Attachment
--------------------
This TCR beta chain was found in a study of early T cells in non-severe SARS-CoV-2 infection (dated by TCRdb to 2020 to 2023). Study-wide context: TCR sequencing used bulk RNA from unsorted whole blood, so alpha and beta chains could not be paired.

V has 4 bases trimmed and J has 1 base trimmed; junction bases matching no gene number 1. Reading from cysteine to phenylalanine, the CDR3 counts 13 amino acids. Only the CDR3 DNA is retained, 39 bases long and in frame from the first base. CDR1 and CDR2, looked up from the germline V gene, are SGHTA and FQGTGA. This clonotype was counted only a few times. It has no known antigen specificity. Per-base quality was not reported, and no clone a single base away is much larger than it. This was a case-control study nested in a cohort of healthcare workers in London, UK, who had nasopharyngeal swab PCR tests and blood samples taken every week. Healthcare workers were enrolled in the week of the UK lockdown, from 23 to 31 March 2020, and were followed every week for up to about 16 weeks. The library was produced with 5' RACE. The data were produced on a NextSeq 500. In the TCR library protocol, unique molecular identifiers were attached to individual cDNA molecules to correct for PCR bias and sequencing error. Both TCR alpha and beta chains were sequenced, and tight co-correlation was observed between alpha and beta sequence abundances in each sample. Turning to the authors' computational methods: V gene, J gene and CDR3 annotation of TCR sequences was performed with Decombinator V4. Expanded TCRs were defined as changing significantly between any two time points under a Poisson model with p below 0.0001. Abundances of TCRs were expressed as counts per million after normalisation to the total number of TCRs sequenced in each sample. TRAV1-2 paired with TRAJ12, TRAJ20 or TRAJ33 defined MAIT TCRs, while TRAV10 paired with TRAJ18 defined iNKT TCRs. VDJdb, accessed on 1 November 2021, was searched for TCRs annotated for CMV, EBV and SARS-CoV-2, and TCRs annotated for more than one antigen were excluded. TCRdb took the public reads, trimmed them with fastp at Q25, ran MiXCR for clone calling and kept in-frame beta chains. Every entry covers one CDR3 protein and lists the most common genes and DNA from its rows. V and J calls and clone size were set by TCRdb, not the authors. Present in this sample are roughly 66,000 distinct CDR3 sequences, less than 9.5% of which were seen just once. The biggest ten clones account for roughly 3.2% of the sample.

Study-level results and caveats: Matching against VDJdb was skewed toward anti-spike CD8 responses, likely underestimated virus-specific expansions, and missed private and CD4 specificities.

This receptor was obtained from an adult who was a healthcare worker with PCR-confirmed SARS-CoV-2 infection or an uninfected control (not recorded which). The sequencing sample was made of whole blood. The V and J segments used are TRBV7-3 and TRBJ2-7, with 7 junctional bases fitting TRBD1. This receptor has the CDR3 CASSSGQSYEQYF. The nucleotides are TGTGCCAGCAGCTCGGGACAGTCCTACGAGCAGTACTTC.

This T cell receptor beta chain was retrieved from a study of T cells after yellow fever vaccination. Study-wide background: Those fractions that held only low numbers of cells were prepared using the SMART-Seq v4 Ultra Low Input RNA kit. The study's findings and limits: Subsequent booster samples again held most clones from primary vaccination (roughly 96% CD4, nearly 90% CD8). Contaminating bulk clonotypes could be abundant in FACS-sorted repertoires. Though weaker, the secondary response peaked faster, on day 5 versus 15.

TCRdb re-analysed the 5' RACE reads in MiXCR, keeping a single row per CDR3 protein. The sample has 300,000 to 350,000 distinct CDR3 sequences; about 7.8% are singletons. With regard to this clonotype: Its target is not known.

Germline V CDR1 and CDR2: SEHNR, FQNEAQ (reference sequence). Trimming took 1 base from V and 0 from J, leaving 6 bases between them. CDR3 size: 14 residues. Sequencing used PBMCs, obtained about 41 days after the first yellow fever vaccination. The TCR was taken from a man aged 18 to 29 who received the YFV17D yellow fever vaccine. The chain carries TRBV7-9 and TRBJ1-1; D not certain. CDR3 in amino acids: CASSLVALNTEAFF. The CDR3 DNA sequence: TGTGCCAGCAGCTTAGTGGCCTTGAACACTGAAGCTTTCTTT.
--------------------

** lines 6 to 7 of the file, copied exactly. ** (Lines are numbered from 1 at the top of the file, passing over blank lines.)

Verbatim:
TCRdb re-analysed the 5' RACE reads in MiXCR, keeping a single row per CDR3 protein. The sample has 300,000 to 350,000 distinct CDR3 sequences; about 7.8% are singletons. With regard to this clonotype: Its target is not known.

Germline V CDR1 and CDR2: SEHNR, FQNEAQ (reference sequence). Trimming took 1 base from V and 0 from J, leaving 6 bases between them. CDR3 size: 14 residues. Sequencing used PBMCs, obtained about 41 days after the first yellow fever vaccination. The TCR was taken from a man aged 18 to 29 who received the YFV17D yellow fever vaccine. The chain carries TRBV7-9 and TRBJ1-1; D not certain. CDR3 in amino acids: CASSLVALNTEAFF. The CDR3 DNA sequence: TGTGCCAGCAGCTTAGTGGCCTTGAACACTGAAGCTTTCTTT.